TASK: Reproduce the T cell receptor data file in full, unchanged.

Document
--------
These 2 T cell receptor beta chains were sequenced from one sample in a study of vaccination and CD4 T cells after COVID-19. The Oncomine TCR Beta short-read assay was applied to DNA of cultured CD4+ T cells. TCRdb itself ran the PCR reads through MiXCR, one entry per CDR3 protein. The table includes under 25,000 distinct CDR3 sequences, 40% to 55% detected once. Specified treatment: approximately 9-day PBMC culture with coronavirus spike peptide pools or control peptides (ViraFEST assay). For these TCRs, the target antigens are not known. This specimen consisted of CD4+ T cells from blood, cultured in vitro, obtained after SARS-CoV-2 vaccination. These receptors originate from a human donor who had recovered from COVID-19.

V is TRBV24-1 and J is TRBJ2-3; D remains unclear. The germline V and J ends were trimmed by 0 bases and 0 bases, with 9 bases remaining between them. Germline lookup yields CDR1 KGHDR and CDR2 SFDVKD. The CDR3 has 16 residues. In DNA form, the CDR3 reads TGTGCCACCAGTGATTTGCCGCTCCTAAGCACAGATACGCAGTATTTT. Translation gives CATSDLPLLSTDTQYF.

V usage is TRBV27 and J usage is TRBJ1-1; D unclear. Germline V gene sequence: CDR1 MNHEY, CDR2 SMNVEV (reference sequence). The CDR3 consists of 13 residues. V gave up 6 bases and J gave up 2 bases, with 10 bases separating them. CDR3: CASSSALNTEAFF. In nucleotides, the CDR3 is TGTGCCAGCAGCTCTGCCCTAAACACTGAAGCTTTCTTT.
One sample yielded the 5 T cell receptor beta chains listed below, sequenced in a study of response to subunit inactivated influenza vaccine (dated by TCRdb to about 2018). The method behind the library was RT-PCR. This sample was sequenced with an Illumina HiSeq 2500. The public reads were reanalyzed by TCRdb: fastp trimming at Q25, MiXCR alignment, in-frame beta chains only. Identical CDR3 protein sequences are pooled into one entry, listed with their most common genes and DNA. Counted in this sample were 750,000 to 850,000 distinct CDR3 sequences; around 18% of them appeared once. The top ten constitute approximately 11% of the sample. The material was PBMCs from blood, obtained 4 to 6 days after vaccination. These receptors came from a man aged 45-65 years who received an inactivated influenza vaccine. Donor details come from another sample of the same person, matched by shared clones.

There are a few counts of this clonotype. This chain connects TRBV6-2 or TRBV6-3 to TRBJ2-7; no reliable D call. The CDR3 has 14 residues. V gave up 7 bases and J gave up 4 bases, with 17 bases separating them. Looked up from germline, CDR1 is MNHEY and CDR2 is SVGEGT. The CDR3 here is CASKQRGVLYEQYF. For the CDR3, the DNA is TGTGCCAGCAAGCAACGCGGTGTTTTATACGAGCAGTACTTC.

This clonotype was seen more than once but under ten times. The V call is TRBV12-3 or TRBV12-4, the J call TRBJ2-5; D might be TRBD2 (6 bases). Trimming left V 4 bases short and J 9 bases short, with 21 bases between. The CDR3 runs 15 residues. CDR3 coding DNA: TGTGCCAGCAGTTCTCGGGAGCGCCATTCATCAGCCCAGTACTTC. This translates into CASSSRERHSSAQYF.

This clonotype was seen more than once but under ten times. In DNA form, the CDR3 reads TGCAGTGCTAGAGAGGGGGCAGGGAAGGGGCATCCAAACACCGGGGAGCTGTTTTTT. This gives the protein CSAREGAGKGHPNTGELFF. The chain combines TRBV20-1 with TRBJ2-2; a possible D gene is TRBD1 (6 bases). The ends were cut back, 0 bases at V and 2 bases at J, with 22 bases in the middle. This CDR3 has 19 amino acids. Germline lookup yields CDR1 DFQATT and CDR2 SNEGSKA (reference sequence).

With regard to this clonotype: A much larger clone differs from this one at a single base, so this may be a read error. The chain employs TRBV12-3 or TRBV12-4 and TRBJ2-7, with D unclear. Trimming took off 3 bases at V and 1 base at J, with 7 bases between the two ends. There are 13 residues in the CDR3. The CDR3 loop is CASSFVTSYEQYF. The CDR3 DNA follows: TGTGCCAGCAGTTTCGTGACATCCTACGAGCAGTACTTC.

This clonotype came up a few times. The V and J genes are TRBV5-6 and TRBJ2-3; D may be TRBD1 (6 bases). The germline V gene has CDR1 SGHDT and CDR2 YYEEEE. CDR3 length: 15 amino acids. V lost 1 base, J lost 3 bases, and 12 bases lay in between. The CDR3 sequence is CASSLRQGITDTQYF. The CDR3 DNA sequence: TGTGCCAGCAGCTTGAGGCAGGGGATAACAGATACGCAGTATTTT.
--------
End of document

These 2 T cell receptor beta chains were sequenced from one sample in a study of vaccination and CD4 T cells after COVID-19. The Oncomine TCR Beta short-read assay was applied to DNA of cultured CD4+ T cells. TCRdb itself ran the PCR reads through MiXCR, one entry per CDR3 protein. The table includes under 25,000 distinct CDR3 sequences, 40% to 55% detected once. Specified treatment: approximately 9-day PBMC culture with coronavirus spike peptide pools or control peptides (ViraFEST assay). For these TCRs, the target antigens are not known. This specimen consisted of CD4+ T cells from blood, cultured in vitro, obtained after SARS-CoV-2 vaccination. These receptors originate from a human donor who had recovered from COVID-19.

V is TRBV24-1 and J is TRBJ2-3; D remains unclear. The germline V and J ends were trimmed by 0 bases and 0 bases, with 9 bases remaining between them. Germline lookup yields CDR1 KGHDR and CDR2 SFDVKD. The CDR3 has 16 residues. In DNA form, the CDR3 reads TGTGCCACCAGTGATTTGCCGCTCCTAAGCACAGATACGCAGTATTTT. Translation gives CATSDLPLLSTDTQYF.

V usage is TRBV27 and J usage is TRBJ1-1; D unclear. Germline V gene sequence: CDR1 MNHEY, CDR2 SMNVEV (reference sequence). The CDR3 consists of 13 residues. V gave up 6 bases and J gave up 2 bases, with 10 bases separating them. CDR3: CASSSALNTEAFF. In nucleotides, the CDR3 is TGTGCCAGCAGCTCTGCCCTAAACACTGAAGCTTTCTTT.
One sample yielded the 5 T cell receptor beta chains listed below, sequenced in a study of response to subunit inactivated influenza vaccine (dated by TCRdb to about 2018). The method behind the library was RT-PCR. This sample was sequenced with an Illumina HiSeq 2500. The public reads were reanalyzed by TCRdb: fastp trimming at Q25, MiXCR alignment, in-frame beta chains only. Identical CDR3 protein sequences are pooled into one entry, listed with their most common genes and DNA. Counted in this sample were 750,000 to 850,000 distinct CDR3 sequences; around 18% of them appeared once. The top ten constitute approximately 11% of the sample. The material was PBMCs from blood, obtained 4 to 6 days after vaccination. These receptors came from a man aged 45-65 years who received an inactivated influenza vaccine. Donor details come from another sample of the same person, matched by shared clones.

There are a few counts of this clonotype. This chain connects TRBV6-2 or TRBV6-3 to TRBJ2-7; no reliable D call. The CDR3 has 14 residues. V gave up 7 bases and J gave up 4 bases, with 17 bases separating them. Looked up from germline, CDR1 is MNHEY and CDR2 is SVGEGT. The CDR3 here is CASKQRGVLYEQYF. For the CDR3, the DNA is TGTGCCAGCAAGCAACGCGGTGTTTTATACGAGCAGTACTTC.

This clonotype was seen more than once but under ten times. The V call is TRBV12-3 or TRBV12-4, the J call TRBJ2-5; D might be TRBD2 (6 bases). Trimming left V 4 bases short and J 9 bases short, with 21 bases between. The CDR3 runs 15 residues. CDR3 coding DNA: TGTGCCAGCAGTTCTCGGGAGCGCCATTCATCAGCCCAGTACTTC. This translates into CASSSRERHSSAQYF.

This clonotype was seen more than once but under ten times. In DNA form, the CDR3 reads TGCAGTGCTAGAGAGGGGGCAGGGAAGGGGCATCCAAACACCGGGGAGCTGTTTTTT. This gives the protein CSAREGAGKGHPNTGELFF. The chain combines TRBV20-1 with TRBJ2-2; a possible D gene is TRBD1 (6 bases). The ends were cut back, 0 bases at V and 2 bases at J, with 22 bases in the middle. This CDR3 has 19 amino acids. Germline lookup yields CDR1 DFQATT and CDR2 SNEGSKA (reference sequence).

With regard to this clonotype: A much larger clone differs from this one at a single base, so this may be a read error. The chain employs TRBV12-3 or TRBV12-4 and TRBJ2-7, with D unclear. Trimming took off 3 bases at V and 1 base at J, with 7 bases between the two ends. There are 13 residues in the CDR3. The CDR3 loop is CASSFVTSYEQYF. The CDR3 DNA follows: TGTGCCAGCAGTTTCGTGACATCCTACGAGCAGTACTTC.

This clonotype came up a few times. The V and J genes are TRBV5-6 and TRBJ2-3; D may be TRBD1 (6 bases). The germline V gene has CDR1 SGHDT and CDR2 YYEEEE. CDR3 length: 15 amino acids. V lost 1 base, J lost 3 bases, and 12 bases lay in between. The CDR3 sequence is CASSLRQGITDTQYF. The CDR3 DNA sequence: TGTGCCAGCAGCTTGAGGCAGGGGATAACAGATACGCAGTATTTT.